DuPont Wealth - June 2019

We’re all familiar with the classic vows, where couples promise to stand by each other “for richer, for poorer, in sickness and in health.” These are moving, admirable words on loyalty, but rather than submit to destitution or be caught off guard by illness, why not vow to steward your wealth responsibly with your partner? VOWTO BE READY FOR EMERGENCIES Earlier this year, it was reported that 40% of Americans don’t have enough money set aside to cover even a $400 emergency. This is why it’s vital to have at least six months’ worth of living expenses saved in readily accessible accounts to have cash on hand when your family needs it most. For more life-altering events, like an accident that leads to a permanent disability, it’s important to have life insurance that adequately shifts this unexpected financial risk away from your family. Remaining together in sickness doesn’t have to mean going bankrupt. VOWTO BUILD AN ESTATE PLANTOGETHER It can be hard to get started on an estate plan, and even harder to revisit one you made long ago. But taking the time to ensure both your and your partner’s last wishes are in place can save a lot of pain and anguish down the road. Remember: Beneficiaries listed on retirement accounts and insurance policies take precedence over wills or trusts, so it’s worth dusting off those old 401(k) documents and making sure you don’t still have an ex-spouse listed to receive funds. FINANCIAL VOWS


Communication is an important part of any relationship, but even the best couples can struggle to talk about money. In the long run, it’s important to keep one another in the financial loop to better plan for the future. Who’s in better shape to invest? Who should take on paying the bills? What do you want your retirement together to look like? Whether you are rich or poor, taking the time to answer these questions can lead to a happier marriage.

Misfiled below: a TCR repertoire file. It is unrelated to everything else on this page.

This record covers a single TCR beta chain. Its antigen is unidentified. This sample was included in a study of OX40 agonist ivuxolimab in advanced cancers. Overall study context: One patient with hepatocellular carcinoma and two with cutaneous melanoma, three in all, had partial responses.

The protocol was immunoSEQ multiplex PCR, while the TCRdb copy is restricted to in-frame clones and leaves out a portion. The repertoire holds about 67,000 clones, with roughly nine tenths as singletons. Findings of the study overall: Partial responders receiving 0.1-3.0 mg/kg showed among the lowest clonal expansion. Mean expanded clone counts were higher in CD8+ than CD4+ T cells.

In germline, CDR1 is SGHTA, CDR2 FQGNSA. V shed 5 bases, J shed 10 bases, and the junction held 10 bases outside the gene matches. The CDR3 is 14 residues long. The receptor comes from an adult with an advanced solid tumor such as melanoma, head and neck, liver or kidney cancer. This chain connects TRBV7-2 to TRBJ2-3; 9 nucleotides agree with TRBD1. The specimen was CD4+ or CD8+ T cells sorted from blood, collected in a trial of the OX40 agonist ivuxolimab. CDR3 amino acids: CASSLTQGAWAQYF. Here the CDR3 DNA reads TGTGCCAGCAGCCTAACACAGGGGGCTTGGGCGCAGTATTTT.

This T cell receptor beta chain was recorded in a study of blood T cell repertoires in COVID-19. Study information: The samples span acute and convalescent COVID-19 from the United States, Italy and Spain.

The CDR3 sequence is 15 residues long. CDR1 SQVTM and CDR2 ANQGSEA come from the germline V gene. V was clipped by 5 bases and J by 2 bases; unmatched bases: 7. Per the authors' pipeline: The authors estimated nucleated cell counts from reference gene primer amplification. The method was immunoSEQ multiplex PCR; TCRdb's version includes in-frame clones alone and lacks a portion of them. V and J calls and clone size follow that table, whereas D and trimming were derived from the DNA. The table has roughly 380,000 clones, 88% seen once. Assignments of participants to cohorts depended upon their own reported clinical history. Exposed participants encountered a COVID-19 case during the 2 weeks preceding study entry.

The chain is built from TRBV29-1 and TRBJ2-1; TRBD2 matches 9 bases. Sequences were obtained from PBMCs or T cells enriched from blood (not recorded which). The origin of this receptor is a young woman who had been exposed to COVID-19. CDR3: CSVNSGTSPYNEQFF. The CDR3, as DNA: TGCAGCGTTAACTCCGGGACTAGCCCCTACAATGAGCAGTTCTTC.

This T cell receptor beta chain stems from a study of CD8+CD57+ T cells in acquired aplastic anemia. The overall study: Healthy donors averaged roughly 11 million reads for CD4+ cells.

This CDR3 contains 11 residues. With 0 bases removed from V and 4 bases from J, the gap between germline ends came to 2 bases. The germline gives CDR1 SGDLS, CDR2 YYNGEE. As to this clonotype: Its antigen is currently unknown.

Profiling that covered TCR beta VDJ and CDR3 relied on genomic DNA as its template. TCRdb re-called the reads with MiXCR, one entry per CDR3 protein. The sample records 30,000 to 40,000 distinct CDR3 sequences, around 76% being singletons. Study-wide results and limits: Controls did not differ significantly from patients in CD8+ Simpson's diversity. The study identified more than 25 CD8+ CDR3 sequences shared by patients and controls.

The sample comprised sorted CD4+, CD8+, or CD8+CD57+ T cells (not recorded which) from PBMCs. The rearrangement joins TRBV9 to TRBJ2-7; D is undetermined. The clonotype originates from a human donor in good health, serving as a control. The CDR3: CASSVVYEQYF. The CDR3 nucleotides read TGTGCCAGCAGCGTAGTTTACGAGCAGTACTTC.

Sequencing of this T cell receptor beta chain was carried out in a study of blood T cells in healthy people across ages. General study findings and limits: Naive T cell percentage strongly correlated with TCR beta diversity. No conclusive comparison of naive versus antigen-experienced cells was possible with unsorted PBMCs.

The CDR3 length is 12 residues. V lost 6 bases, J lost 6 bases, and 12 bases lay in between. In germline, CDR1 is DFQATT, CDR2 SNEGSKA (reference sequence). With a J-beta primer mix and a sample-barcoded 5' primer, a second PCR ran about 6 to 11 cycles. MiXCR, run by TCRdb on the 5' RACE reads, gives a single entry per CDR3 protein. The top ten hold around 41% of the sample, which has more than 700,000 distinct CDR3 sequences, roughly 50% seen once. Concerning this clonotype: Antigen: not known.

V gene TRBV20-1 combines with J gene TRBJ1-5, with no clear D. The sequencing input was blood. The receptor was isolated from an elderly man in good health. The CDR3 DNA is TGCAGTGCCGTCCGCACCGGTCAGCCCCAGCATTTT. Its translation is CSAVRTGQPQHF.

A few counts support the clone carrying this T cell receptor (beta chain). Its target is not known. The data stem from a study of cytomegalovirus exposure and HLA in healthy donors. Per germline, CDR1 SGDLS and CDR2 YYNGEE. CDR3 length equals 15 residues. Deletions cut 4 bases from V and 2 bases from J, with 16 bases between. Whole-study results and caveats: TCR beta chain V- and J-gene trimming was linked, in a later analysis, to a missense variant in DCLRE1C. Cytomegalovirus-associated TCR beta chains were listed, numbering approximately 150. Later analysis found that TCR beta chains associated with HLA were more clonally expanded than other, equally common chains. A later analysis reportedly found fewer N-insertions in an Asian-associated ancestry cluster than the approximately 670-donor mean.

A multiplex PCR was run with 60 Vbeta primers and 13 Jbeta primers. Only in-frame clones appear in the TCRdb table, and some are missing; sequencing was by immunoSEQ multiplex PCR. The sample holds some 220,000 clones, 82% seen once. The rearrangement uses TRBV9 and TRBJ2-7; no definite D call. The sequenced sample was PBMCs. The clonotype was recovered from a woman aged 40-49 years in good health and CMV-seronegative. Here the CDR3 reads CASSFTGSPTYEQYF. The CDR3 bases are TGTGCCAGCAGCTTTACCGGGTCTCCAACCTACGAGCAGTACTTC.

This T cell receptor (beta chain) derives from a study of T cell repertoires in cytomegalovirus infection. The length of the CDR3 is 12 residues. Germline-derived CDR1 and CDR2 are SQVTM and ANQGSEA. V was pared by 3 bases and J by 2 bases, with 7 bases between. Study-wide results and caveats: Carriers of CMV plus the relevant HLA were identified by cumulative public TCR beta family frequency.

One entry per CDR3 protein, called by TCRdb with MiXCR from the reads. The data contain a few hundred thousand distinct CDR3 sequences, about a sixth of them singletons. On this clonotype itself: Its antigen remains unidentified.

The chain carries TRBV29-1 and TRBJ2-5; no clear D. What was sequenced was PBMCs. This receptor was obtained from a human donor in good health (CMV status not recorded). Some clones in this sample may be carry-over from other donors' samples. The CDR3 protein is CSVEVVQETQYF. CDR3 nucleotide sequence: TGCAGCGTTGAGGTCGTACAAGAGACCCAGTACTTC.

Inspired by Saveur Magazine

Nothing feels more paleo-appropriate than digging into a giant rack of beef ribs. This largely hands-off recipe requires plenty of hands-on eating, making you feel like one of our cave-dwelling ancestors.


1 5-lb. rack of beef ribs

Kosher salt and black pepper, to taste


1. Heat a charcoal, wood-burning, or gas grill to medium-high. Once heated, move heat source to one side or turn off half of the burners to create an indirect heat zone. 2. Season ribs with salt and pepper and char on the hotter side of the grill, turning occasionally, for 12–15 minutes. Once charred, transfer to the other side of grill and cook until the thickest part of the rib reaches 130 F, about 2 1/2–3 hours.

3. Let meat rest for 15 minutes. If desired, serve alongside grilled veggies.

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